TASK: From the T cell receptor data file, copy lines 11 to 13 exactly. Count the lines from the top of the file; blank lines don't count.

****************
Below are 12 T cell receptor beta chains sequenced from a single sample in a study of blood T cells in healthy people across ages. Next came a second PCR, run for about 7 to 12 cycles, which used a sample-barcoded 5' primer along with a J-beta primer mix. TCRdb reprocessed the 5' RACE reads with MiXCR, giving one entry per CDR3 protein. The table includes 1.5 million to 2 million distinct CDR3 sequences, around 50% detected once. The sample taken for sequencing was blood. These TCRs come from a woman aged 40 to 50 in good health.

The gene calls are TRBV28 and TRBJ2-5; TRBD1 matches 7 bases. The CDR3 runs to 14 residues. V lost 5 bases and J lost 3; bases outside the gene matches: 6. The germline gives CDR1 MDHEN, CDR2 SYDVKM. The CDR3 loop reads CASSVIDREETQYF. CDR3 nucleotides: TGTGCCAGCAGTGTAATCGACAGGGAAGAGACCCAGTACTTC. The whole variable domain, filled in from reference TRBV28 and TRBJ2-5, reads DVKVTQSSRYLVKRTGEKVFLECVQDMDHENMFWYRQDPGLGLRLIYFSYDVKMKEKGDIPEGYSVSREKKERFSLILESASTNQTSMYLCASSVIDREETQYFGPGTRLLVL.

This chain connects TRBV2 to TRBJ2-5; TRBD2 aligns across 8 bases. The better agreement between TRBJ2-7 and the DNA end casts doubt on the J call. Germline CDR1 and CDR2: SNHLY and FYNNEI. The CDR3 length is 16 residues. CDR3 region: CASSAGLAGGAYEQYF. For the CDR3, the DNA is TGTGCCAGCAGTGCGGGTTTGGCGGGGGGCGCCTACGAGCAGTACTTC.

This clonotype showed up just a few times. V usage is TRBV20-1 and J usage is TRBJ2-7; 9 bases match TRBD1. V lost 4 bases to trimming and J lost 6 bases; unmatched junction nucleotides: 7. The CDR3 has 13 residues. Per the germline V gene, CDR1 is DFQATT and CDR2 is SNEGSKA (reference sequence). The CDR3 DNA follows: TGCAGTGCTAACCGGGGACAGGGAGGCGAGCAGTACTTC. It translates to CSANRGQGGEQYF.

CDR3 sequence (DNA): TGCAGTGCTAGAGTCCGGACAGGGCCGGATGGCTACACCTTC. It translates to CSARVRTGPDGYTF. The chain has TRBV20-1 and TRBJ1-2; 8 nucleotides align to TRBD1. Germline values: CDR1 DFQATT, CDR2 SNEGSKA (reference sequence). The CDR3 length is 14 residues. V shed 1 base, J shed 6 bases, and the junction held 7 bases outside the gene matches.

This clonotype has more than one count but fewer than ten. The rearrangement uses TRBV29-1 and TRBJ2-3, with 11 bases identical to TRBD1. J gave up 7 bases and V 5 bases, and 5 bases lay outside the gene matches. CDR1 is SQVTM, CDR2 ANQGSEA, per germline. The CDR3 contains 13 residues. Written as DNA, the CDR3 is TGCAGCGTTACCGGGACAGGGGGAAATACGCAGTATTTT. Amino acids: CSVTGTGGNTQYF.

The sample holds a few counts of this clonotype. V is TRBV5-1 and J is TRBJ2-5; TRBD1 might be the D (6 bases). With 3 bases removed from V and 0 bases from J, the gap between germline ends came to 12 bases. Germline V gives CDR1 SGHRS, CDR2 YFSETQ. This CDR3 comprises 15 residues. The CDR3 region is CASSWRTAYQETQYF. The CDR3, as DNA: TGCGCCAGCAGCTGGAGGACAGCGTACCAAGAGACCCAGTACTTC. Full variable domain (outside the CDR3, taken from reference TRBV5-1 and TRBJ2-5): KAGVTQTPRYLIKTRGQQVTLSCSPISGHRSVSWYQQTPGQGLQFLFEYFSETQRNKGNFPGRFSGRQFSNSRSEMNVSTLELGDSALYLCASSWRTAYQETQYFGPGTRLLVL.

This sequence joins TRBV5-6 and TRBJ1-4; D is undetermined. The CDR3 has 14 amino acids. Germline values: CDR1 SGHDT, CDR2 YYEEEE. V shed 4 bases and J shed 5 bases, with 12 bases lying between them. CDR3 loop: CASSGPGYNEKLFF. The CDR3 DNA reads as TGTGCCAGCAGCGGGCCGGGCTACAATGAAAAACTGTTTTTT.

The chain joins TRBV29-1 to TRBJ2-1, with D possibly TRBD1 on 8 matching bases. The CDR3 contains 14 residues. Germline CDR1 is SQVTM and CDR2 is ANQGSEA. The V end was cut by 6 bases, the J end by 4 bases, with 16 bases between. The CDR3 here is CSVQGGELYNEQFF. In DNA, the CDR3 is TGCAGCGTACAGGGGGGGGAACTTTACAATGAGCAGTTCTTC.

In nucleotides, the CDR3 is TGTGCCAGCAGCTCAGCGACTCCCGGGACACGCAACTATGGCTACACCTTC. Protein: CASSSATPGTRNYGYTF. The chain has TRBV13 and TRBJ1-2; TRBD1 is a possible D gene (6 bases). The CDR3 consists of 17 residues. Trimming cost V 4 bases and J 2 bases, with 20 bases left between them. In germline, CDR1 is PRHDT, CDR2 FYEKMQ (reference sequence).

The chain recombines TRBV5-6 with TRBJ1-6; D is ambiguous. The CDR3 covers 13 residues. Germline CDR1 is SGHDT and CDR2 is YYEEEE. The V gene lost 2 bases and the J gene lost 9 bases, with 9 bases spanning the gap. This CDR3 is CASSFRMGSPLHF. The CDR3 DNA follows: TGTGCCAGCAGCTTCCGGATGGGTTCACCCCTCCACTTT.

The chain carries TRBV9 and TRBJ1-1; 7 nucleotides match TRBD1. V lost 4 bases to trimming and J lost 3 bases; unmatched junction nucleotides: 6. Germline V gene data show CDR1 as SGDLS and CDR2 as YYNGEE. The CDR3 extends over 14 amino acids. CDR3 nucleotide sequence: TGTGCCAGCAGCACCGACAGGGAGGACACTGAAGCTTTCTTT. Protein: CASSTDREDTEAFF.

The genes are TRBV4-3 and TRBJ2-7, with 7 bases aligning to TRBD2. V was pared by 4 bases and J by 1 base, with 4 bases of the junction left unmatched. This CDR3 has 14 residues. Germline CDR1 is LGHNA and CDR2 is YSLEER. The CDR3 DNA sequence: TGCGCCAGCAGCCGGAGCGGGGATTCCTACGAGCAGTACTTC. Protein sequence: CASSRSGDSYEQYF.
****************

The chain recombines TRBV5-6 with TRBJ1-6; D is ambiguous. The CDR3 covers 13 residues. Germline CDR1 is SGHDT and CDR2 is YYEEEE. The V gene lost 2 bases and the J gene lost 9 bases, with 9 bases spanning the gap. This CDR3 is CASSFRMGSPLHF. The CDR3 DNA follows: TGTGCCAGCAGCTTCCGGATGGGTTCACCCCTCCACTTT.

The chain carries TRBV9 and TRBJ1-1; 7 nucleotides match TRBD1. V lost 4 bases to trimming and J lost 3 bases; unmatched junction nucleotides: 6. Germline V gene data show CDR1 as SGDLS and CDR2 as YYNGEE. The CDR3 extends over 14 amino acids. CDR3 nucleotide sequence: TGTGCCAGCAGCACCGACAGGGAGGACACTGAAGCTTTCTTT. Protein: CASSTDREDTEAFF.

The genes are TRBV4-3 and TRBJ2-7, with 7 bases aligning to TRBD2. V was pared by 4 bases and J by 1 base, with 4 bases of the junction left unmatched. This CDR3 has 14 residues. Germline CDR1 is LGHNA and CDR2 is YSLEER. The CDR3 DNA sequence: TGCGCCAGCAGCCGGAGCGGGGATTCCTACGAGCAGTACTTC. Protein sequence: CASSRSGDSYEQYF.